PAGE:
Learning a language is often a painful process. Most people get to the point where they learn some basic phrases and words, and then stop trying. This 10-30 Word for Word method tries to get people to learn all of the language, in a relatively easy way. Learning a whole language is only possible through reading, conversational skills get you only so far. If you have experience reading a foreign language, you'll know how the foreign words start to buzz around in your head already after some regular reading. You're absorbing the language as you read. Adding audio to the text will make sure you can also understand spoken language.
When learning a language, on average you have to "meet" a new word 10 to 30 times over a certain period to memorize it. Cramming will not serve your memory in the long term, so it's better to spread out the "meets" over a longer period. Overall, learning words from lists is boring and unnecessary, when you can learn them just by meeting them enough times in a story.
When reading in a foreign language, you will meet certain words again and again. Ultra high frequency words such as articles and pronouns will be met, and learned, in the first chapter. Regular high frequency words such as certain verbs or nouns will also be learned pretty fast. Once you learn to recognize roots, you'll meet them in other verbs or nouns, giving you an edge in memorizing those faster as well.
That leaves you with the low frequency words that have no obvious root form. For those words, just revisiting them over a longer period of time is enough to memorize them as well. Especially when learned in the associative context of a story.
Word for Word
When learning a language through a regular course, often words are learned alongside artificial short texts and some grammar. Although you might have been taught otherwise, this is not a natural way of learning. Young kids learn language through hearing words, and the more and the more diverse the better. Naturally for learning a language as an adult goes the same. The more words the better, don't dumb it down. Graded readers exist because they are designed for a certain student's vocabulary level. If there are too many unknown words, you can't read the text.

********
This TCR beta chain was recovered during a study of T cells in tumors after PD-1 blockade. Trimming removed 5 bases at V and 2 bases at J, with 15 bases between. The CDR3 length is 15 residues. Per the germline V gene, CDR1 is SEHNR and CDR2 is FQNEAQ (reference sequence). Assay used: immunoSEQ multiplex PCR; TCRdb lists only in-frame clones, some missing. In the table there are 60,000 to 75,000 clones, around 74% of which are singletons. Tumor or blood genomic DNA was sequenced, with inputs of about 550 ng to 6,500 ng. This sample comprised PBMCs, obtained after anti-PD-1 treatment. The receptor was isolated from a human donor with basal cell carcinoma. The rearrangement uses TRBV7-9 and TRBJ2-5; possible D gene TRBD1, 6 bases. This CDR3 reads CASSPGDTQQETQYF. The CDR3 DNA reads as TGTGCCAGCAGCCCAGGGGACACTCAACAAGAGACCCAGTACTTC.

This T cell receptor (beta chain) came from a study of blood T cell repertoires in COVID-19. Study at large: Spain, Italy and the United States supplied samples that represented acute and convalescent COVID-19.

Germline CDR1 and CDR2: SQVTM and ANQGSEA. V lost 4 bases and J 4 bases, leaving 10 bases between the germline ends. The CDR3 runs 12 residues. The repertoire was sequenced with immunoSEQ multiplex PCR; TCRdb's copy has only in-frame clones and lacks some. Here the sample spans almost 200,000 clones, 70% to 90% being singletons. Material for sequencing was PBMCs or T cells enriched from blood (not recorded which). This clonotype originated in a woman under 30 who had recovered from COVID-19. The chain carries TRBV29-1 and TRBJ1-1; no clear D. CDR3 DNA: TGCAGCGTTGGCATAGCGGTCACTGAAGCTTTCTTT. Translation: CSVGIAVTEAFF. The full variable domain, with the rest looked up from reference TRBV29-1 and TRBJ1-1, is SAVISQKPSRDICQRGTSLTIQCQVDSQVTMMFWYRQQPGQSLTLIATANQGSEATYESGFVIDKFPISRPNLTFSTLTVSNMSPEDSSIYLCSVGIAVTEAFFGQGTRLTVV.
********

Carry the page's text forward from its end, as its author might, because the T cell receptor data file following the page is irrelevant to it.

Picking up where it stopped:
This brings me to the bit "Word for Word" of this method. The literature or stories that are used in the "10-30 Word for Word Re-reading" method ALL have EVERY SINGLE WORD translated, either in interlinear, interlinear-on-demand or pop-up format. This means that there's no lookup time. Learning a thousand different words, through generic re-reading or re-reading the specific paragraph or sentence where a rare word occurs, and meeting them 15 times, would cost you just the time it costs to re-read the story or specific sentence. That is much much shorter than learning the same amount of words with a course where words have to be practiced separately, or with graded readers where unknown words have to be looked up in an index, causing you to spend for example one minute on each word each time you have to look it up again.
Re-reading texts is based on ancient methods. Oral tradition existed for thousands of years before people started to write things down. And even then people learn these texts by re-reading them, look for example at the huge religious texts in Arabic, Hebrew, Greek or Latin that were rote-learned by non-native speakers!
As explained above, when re-reading you're encountering words naturally. On top of that you're also learning the structure of the language in a more natural and thorough way than with some artificial short texts in a course, or by cramming word lists.
If you try re-reading foreign language texts that have every word translated so the meaning is immediately available in interlinear or pop-up format, you'll notice that after a few re-reads you already are mastering a lot of the words in the texts, simply by "meeting" them in a natural way.
If re-reading texts with interlinear translation is the key to learning very difficult "classical" languages, why should we not apply it to more "easy" ones? Well, for one because there's no material. That's what we try to change by creating interlinear stories in modern languages. And that's where you come in by buying it and supporting the creation of more of them.